Given the recent success of agriculture crop and livestock prices, the Administration believes it is appropriate to adjust current levels of assistance to farmers under the 2002 Farm Bill. Although President Bush's proposal is not being well-received in the agriculture industry, it does aim to reduce subsidies, promotes more efficient production decisions and extends expiring programs.
The key points of the proposal include:
- Reducing the payment limit cap for individuals to $250,000 for commodity payments, including all types of marketing loan gains, while removing the three-entity-rule.
- Basing marketing loans on historical production.
- Reducing crop and dairy payments to farmers by 5%. Payments to farmers from all commodity programs (e.g., marketing loans, direct and counter-cyclical payments) would be calculated and payments would be reduced by 5%.
- Requiring the dairy price support program to minimize expenditures.
- Imposing a sugar marketing assessment to be paid by sugar processors on all processed sugar.
- Extending the Milk Income Loss Compensation program for two years.
Farmers should do their part
In Secretary of Agriculture Mike Johann's news conference, he restated several times that farmers and ranchers are practical people and understand the benefits of having a healthy economy. "There isn't any doubt that farmers and ranchers understand that their future depends on a stable national economy, an economy that provides opportunity, an economy that raises the standard of living for people-- because that's how we buy the products that they raise," he says.
However, many feel that agriculture is paying more of its fair share of pitching in to help. The federal budget for agriculture accounts for about Â½ of 1% of the entire federal budget, yet provides the underpinning for industry that is 15% of the nationâ€™s GDP, the National Cotton Council (NCC) says.
Senate Ag Committee Chairman Saxby Chambliss from Georgia said last week he was willing to address the deficit by cutting agriculture funding if other departments were asked to do the same. However, he doesn't see that as the case with the proposed budget.
Cotton and rice producers would be impacted significantly by closing loopholes and instituting a lower payment limit. Mark Lange, NCC president & CEO, says payment limits "single out certain regions to make a greater sacrifice than others."
Sen. Tom Harkin, ranking member of the Senate Agriculture Committee member, says "given the make up of this Congress, it is unlikely payment limits will actually be enacted, forcing Congress to find the budget savings from other initiatives such as conservation, rural development, and nutrition."
The President is proposing to limit subsidies based on historical crop yield. Had the proposal been in effect for the 2004 crop, corn growers would have received 45% less than they did, USDA economists say. Corn may be the hardest hit because of yield increases that good growing years, such as 2004, bring. The Des Moines Register reports that under the proposed changes, producers can only claim subsidies on about 100 bushels per acre, says Iowa State economist Chris Hart.
Cuts remove WTO negotiating power
The timing of a passed appropriations bill could be key to negotiating multilateral world trade talks. Over a hundred groups have warned USDA that cutting prices before the Doha round is competed removes our ability to effectively negotiate cuts. The National Farmers Union (NFU) President Dave Frederickson says "cuts in the safety net prior to the WTO trade negotiations will put U.S. farmers at a disadvantage in the international marketplace, further compounding our ability to compete."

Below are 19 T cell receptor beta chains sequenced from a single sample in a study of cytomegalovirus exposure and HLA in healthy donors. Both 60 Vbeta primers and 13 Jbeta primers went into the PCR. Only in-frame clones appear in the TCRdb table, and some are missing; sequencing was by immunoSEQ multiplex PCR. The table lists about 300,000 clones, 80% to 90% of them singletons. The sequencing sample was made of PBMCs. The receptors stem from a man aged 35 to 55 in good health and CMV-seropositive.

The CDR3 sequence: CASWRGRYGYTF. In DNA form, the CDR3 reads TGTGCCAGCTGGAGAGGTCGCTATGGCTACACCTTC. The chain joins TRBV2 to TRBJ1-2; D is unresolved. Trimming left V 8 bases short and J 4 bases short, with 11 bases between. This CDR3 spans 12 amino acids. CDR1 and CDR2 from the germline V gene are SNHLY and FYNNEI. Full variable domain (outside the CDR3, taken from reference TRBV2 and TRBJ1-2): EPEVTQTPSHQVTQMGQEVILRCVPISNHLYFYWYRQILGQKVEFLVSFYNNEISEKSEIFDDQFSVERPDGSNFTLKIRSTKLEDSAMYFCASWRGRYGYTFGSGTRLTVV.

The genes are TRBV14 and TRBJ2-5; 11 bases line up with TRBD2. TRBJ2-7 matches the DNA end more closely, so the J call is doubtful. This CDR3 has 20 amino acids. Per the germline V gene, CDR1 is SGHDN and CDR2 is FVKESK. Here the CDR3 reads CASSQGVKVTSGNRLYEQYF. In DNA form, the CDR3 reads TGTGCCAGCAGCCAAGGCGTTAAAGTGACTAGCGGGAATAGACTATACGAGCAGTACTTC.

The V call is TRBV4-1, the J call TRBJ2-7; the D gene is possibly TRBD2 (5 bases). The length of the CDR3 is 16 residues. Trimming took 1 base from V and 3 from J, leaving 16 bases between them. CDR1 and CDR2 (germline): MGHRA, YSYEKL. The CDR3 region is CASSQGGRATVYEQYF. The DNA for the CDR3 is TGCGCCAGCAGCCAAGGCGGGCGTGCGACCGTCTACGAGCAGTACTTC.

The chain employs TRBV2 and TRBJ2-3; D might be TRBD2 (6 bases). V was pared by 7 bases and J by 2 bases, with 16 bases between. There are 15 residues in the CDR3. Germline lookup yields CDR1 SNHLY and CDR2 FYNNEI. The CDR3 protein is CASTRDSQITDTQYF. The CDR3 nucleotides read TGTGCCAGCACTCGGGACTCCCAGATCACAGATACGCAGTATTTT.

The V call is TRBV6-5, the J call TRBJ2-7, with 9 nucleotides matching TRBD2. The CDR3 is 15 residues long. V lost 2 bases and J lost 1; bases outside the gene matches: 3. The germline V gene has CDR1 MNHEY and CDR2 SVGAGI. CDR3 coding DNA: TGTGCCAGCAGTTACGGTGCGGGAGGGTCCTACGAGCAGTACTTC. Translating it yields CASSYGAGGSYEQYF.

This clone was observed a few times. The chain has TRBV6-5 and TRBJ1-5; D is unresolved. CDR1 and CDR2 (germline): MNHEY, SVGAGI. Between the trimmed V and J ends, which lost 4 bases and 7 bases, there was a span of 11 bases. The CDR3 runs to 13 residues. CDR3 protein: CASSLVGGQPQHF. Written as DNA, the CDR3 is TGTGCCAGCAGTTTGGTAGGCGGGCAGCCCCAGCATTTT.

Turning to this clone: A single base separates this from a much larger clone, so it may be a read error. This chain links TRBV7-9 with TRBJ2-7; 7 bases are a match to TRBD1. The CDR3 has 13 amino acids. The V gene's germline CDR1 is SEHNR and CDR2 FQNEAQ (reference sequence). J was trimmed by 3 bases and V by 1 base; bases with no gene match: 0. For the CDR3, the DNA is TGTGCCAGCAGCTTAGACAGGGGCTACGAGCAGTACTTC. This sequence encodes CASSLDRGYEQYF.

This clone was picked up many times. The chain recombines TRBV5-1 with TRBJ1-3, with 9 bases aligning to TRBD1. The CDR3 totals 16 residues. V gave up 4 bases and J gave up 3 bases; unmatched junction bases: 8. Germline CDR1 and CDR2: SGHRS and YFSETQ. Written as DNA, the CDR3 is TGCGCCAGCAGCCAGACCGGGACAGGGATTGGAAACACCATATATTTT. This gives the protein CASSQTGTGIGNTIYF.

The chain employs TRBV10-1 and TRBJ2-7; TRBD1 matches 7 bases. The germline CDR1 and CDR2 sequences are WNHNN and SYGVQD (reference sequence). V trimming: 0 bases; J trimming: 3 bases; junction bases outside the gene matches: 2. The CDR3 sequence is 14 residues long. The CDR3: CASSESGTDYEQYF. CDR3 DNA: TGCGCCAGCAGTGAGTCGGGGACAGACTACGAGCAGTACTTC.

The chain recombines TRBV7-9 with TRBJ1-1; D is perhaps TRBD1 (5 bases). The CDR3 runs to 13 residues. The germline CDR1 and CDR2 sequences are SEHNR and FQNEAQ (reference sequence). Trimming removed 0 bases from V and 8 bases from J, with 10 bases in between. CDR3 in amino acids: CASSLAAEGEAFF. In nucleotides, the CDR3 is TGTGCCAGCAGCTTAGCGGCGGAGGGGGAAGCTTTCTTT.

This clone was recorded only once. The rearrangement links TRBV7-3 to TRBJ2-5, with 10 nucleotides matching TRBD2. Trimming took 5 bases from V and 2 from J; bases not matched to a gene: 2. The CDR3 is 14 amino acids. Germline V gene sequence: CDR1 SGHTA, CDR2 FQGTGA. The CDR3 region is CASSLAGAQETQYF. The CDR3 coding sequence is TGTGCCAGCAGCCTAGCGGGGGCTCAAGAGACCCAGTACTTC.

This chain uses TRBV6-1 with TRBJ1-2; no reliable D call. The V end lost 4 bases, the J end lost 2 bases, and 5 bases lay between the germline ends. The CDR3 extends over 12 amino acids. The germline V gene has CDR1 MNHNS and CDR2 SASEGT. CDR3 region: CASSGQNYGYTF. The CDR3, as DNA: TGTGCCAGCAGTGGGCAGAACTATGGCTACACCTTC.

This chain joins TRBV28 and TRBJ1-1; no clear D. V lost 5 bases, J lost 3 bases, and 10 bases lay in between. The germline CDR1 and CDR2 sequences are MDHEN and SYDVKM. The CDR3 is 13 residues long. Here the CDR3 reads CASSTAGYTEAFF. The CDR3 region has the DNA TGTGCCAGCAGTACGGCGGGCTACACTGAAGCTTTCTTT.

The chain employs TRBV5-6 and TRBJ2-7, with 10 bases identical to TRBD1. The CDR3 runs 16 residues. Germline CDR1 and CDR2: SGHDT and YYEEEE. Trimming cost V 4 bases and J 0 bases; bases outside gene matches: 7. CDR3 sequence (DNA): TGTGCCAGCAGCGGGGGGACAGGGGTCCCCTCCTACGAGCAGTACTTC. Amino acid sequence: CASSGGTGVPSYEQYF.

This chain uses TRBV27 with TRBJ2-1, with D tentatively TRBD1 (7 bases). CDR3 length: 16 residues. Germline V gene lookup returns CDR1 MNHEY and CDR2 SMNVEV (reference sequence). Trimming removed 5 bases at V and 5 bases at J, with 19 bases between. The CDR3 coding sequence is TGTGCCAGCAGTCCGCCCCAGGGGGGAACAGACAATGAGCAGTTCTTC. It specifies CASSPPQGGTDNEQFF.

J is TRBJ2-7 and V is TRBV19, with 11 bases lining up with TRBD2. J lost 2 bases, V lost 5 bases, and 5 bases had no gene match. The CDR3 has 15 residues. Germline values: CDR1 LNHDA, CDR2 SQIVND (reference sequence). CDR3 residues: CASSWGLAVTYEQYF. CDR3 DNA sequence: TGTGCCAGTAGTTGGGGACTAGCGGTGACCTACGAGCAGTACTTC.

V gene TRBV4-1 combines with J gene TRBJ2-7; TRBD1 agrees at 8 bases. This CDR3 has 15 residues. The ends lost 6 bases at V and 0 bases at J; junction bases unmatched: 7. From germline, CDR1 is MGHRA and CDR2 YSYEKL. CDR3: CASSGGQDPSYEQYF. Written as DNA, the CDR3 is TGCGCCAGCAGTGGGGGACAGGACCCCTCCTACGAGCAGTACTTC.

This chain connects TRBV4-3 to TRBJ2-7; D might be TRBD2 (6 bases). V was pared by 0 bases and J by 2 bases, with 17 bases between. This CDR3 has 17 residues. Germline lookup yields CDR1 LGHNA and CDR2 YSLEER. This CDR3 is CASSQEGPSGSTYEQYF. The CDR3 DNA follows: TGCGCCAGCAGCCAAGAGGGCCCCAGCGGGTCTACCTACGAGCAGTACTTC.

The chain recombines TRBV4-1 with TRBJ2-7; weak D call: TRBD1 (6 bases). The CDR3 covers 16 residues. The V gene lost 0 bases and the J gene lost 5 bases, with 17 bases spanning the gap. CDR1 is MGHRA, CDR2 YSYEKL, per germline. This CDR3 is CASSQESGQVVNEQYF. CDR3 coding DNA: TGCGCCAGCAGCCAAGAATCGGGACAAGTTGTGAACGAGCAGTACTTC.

Lange adds if the United States was to substantially alter programs, "what's left in the portfolio for the U.S. negotiator to achieve substantial reduction in European Union's export subsidies?"
When Johanns was asked what farmers would say about having changes made in the middle of the farm bill, he felt they'd understand that the deficit needs to be addressed if they are going to have a long-term future in agriculture for themselves and future generations. "Farmers are going to understand that our country cannot run a deficit at this level and expect anything good to come out of that over the long term. They are very, very practical people," he told reporters.
"The National Corn Growers Association's (NCGA) long-standing policy supports funding of farm programs at current levels and opposes reopening the farm bill before its expiration in 2007," says Jon Doggett, vice president of public policy. "If we start altering farm programs in the middle of the farm bill, we are going to have corn growers farming the programs and not their farms."
The greatest challenge for farmers and ranchers is planning ahead for the 2005 marketing year. This mid-course correction of opening the farm bill has a "tremendous destabilizing affect on U.S. agriculture" as producers are putting the pencil to marketing decisions for 2005, says Lange.
The President's budget is the first step in a long process. In the last 10 years, Congress has only passed four stand-alone agriculture appropriations bills. Many times Congress is forced to lump funding bills together. If so, the budget won't be announced until at least late 2005.
There's been a lot of talk about budget reconciliation in 2005. Congress still has the authority to do that, although this budget is seen as a step in reconciliation. It may be that Congress will not act on a separate reconciliation bill but will instead follow more closely the strict funding cuts proposed in the President's budget.
Former Ag Chairman Sen. Thad Cochran, R-Miss., says he'll never go along with Bush's proposed agricultural cuts. Cochran is the current chairman of the Senate Appropriations committee and remains influential on the ag committee. He says the budget unfairly targets cotton and rice growers in the south.